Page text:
I was 13 when my mom dragged my brother and me to a "psychic." We were visiting family in Malaysia and somewhere amongst a few palm oil plantations was the house of an old woman who claimed to be able to channel Buddha. My mother was enthralled during the hour-long ordeal, during which the woman basically rolled her eyes often so the whites were showing, dropped her voice a few octaves, and made astonishingly mundane statements that could've applied to anyone (examples: our house had ants out front; my grandma was old and having some health problems). Combined with my love of Harry Houdini (who spent the last few years of his life debunking psychics and mediums) and teen angst that made me hate everything my parents liked, the experience left me convinced that psychics were con artists who separated vulnerable and desperate people from their cash in exchange for poor acting.

In the late 1920s and early 1930s there were around one quarter of a million practising Spiritualists and some two thousand Spiritualist societies in the UK in addition to flourishing microcultures of platform mediumship and 'home circles'.[18] Spiritualism continues to be practiced, primarily through various denominational spiritualist churches in the United States, Canada, Australia and the United Kingdom. In the United Kingdom, over 340 spiritualist churches and centres open their doors to the public and free demonstrations of mediumship are regularly performed.[19]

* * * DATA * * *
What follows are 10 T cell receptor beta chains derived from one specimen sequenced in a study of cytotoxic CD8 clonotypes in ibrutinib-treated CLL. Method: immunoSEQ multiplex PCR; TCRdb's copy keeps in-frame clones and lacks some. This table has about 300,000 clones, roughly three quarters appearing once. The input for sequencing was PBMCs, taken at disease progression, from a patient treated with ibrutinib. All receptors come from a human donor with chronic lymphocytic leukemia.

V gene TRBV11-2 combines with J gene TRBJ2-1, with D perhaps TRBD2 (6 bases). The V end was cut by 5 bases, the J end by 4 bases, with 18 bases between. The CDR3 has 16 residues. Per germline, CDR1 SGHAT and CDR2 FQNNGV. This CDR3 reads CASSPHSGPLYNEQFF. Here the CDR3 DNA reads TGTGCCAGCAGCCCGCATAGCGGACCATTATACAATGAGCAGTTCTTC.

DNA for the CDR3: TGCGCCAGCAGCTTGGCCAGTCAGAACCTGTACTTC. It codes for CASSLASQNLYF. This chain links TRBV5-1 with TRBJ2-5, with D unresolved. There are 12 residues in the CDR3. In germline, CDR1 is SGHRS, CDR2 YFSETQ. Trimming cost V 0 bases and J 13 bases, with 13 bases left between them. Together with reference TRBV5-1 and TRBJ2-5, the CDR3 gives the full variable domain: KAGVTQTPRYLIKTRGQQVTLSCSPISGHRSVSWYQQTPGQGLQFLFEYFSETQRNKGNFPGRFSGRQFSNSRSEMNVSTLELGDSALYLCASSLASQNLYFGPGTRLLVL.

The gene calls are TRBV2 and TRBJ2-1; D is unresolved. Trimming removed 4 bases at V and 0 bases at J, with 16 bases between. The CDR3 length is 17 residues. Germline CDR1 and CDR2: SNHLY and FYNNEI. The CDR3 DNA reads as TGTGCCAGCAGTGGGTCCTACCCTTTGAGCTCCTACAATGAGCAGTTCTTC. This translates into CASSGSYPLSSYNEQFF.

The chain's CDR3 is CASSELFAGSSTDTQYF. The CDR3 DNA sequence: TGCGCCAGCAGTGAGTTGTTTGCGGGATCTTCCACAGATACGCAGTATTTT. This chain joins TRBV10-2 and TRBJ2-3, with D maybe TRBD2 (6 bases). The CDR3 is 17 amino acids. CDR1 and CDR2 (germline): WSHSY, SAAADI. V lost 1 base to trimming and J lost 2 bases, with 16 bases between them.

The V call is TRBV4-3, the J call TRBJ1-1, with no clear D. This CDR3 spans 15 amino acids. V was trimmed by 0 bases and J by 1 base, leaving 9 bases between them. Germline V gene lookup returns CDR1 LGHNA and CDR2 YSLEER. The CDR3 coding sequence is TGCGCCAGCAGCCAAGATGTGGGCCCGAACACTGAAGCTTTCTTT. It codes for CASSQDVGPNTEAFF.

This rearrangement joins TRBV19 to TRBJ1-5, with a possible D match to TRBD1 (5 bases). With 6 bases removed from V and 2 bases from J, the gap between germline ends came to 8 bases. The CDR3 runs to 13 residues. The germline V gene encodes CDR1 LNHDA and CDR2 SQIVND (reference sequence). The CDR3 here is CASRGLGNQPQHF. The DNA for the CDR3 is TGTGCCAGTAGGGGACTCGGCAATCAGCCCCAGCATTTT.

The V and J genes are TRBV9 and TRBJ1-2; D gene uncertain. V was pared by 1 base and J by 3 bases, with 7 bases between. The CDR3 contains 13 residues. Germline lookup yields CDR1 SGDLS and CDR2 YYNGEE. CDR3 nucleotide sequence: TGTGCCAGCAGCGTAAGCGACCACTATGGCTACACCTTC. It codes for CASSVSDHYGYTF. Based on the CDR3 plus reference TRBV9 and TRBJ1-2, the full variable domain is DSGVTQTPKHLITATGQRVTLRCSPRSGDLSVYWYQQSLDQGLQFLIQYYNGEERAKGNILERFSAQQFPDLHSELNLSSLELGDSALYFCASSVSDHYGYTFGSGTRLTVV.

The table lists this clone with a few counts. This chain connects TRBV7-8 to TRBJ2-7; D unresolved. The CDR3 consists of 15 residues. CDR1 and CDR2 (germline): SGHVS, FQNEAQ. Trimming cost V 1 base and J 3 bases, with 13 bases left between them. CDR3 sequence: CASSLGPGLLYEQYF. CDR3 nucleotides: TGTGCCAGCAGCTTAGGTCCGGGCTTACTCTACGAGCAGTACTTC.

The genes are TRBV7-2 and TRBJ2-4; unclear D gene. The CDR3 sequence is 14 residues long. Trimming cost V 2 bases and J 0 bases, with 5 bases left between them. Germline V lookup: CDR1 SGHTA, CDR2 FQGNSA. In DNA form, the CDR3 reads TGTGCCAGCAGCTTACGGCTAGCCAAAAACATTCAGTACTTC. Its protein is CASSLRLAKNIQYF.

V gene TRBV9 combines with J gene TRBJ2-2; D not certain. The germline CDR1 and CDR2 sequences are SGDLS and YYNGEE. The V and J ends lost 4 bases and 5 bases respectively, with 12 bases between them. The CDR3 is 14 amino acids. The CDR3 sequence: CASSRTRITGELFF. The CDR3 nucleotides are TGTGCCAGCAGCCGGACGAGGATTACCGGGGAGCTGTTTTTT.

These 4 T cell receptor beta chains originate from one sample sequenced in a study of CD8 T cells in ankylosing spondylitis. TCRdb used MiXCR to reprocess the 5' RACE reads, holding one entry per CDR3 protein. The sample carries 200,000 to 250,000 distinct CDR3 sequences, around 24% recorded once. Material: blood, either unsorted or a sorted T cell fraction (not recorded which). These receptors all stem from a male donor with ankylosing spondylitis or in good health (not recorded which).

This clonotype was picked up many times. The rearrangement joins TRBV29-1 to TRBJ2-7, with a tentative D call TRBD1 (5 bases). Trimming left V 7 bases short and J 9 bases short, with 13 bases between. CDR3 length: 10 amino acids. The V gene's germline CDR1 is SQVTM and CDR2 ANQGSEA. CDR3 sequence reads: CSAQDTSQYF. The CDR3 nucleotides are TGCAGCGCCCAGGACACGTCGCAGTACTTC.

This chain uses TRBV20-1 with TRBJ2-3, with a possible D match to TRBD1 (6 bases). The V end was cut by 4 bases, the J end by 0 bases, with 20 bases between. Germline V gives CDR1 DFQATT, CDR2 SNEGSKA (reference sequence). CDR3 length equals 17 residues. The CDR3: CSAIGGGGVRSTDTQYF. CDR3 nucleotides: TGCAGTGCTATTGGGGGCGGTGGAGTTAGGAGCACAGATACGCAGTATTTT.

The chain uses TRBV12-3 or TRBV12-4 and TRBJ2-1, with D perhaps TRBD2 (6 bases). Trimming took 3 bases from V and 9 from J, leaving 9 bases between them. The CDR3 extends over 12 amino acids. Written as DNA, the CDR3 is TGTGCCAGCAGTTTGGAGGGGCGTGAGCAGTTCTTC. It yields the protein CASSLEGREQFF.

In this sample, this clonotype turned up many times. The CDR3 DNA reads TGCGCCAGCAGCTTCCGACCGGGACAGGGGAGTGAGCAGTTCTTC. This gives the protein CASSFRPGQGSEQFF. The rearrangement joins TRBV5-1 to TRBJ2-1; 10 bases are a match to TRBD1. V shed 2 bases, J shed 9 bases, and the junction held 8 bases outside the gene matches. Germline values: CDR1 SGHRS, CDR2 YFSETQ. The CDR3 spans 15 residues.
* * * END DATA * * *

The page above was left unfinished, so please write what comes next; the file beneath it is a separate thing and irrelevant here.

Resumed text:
NOTE that when you see agency staff on a website they do not work for that website, they work for a large organisation which advertises on the site. You will see the same agency advertising on dozens of different sites. They do a deal with the owner of the site where the owner gets so much a minute every time you ring through to them and stay on the phone. You will get CRYSTAL BALL the psychic through one site at $2.00 a minute and then if you look carefully you will find CRYSTAL BALL the psychic on other websites for £1.50 a minute or £2.50 a minute, depending on the deal the site owner did with the agency.
Some scientists of the period who investigated spiritualism also became converts. They included chemist Robert Hare, physicist William Crookes (1832–1919) and evolutionary biologist Alfred Russel Wallace (1823–1913).[13][14] Nobel laureate Pierre Curie took a very serious scientific interest in the work of medium Eusapia Palladino.[15] Other prominent adherents included journalist and pacifist William T. Stead (1849–1912)[16] and physician and author Arthur Conan Doyle (1859–1930).[17]
×